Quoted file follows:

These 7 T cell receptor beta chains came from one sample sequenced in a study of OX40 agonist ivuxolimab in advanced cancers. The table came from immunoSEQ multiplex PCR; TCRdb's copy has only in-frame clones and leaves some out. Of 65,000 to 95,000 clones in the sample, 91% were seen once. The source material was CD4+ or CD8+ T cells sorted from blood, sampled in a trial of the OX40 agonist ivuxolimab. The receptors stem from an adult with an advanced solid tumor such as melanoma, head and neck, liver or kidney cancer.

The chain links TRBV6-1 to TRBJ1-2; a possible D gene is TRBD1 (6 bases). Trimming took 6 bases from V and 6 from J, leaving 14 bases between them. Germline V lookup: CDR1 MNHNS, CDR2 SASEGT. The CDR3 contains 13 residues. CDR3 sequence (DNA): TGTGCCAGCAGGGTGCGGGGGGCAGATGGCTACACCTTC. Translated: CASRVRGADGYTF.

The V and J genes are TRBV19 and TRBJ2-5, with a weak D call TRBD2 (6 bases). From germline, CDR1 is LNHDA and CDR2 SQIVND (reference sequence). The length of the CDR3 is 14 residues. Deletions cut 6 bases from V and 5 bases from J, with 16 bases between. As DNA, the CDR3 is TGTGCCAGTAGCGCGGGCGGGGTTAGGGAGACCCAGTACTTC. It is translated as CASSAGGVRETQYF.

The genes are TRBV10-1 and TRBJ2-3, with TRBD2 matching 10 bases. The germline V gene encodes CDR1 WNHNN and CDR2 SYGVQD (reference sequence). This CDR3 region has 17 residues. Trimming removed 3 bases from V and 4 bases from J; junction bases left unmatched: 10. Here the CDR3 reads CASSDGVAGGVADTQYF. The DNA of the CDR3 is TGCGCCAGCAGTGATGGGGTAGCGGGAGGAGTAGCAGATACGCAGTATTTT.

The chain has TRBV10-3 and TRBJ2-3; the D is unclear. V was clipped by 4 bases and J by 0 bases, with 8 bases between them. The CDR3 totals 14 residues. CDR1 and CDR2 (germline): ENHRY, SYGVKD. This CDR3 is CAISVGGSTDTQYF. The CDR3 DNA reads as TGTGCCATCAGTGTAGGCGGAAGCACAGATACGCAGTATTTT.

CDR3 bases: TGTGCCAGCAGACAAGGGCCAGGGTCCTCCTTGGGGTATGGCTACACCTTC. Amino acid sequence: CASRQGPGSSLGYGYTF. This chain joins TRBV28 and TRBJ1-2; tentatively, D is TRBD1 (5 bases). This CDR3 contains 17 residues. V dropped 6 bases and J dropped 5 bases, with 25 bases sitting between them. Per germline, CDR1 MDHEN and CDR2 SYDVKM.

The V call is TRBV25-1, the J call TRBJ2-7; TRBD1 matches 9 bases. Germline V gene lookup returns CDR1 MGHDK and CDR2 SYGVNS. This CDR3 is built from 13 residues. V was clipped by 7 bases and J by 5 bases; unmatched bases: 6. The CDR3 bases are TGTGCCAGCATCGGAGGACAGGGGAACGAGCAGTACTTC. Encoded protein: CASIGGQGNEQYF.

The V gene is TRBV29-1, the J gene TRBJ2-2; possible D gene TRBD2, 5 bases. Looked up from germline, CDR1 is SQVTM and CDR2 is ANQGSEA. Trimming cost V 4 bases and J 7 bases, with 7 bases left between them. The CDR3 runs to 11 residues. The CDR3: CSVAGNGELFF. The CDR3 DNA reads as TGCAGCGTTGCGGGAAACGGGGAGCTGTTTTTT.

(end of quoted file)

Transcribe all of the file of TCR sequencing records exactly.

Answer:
These 7 T cell receptor beta chains came from one sample sequenced in a study of OX40 agonist ivuxolimab in advanced cancers. The table came from immunoSEQ multiplex PCR; TCRdb's copy has only in-frame clones and leaves some out. Of 65,000 to 95,000 clones in the sample, 91% were seen once. The source material was CD4+ or CD8+ T cells sorted from blood, sampled in a trial of the OX40 agonist ivuxolimab. The receptors stem from an adult with an advanced solid tumor such as melanoma, head and neck, liver or kidney cancer.

The chain links TRBV6-1 to TRBJ1-2; a possible D gene is TRBD1 (6 bases). Trimming took 6 bases from V and 6 from J, leaving 14 bases between them. Germline V lookup: CDR1 MNHNS, CDR2 SASEGT. The CDR3 contains 13 residues. CDR3 sequence (DNA): TGTGCCAGCAGGGTGCGGGGGGCAGATGGCTACACCTTC. Translated: CASRVRGADGYTF.

The V and J genes are TRBV19 and TRBJ2-5, with a weak D call TRBD2 (6 bases). From germline, CDR1 is LNHDA and CDR2 SQIVND (reference sequence). The length of the CDR3 is 14 residues. Deletions cut 6 bases from V and 5 bases from J, with 16 bases between. As DNA, the CDR3 is TGTGCCAGTAGCGCGGGCGGGGTTAGGGAGACCCAGTACTTC. It is translated as CASSAGGVRETQYF.

The genes are TRBV10-1 and TRBJ2-3, with TRBD2 matching 10 bases. The germline V gene encodes CDR1 WNHNN and CDR2 SYGVQD (reference sequence). This CDR3 region has 17 residues. Trimming removed 3 bases from V and 4 bases from J; junction bases left unmatched: 10. Here the CDR3 reads CASSDGVAGGVADTQYF. The DNA of the CDR3 is TGCGCCAGCAGTGATGGGGTAGCGGGAGGAGTAGCAGATACGCAGTATTTT.

The chain has TRBV10-3 and TRBJ2-3; the D is unclear. V was clipped by 4 bases and J by 0 bases, with 8 bases between them. The CDR3 totals 14 residues. CDR1 and CDR2 (germline): ENHRY, SYGVKD. This CDR3 is CAISVGGSTDTQYF. The CDR3 DNA reads as TGTGCCATCAGTGTAGGCGGAAGCACAGATACGCAGTATTTT.

CDR3 bases: TGTGCCAGCAGACAAGGGCCAGGGTCCTCCTTGGGGTATGGCTACACCTTC. Amino acid sequence: CASRQGPGSSLGYGYTF. This chain joins TRBV28 and TRBJ1-2; tentatively, D is TRBD1 (5 bases). This CDR3 contains 17 residues. V dropped 6 bases and J dropped 5 bases, with 25 bases sitting between them. Per germline, CDR1 MDHEN and CDR2 SYDVKM.

The V call is TRBV25-1, the J call TRBJ2-7; TRBD1 matches 9 bases. Germline V gene lookup returns CDR1 MGHDK and CDR2 SYGVNS. This CDR3 is built from 13 residues. V was clipped by 7 bases and J by 5 bases; unmatched bases: 6. The CDR3 bases are TGTGCCAGCATCGGAGGACAGGGGAACGAGCAGTACTTC. Encoded protein: CASIGGQGNEQYF.

The V gene is TRBV29-1, the J gene TRBJ2-2; possible D gene TRBD2, 5 bases. Looked up from germline, CDR1 is SQVTM and CDR2 is ANQGSEA. Trimming cost V 4 bases and J 7 bases, with 7 bases left between them. The CDR3 runs to 11 residues. The CDR3: CSVAGNGELFF. The CDR3 DNA reads as TGCAGCGTTGCGGGAAACGGGGAGCTGTTTTTT.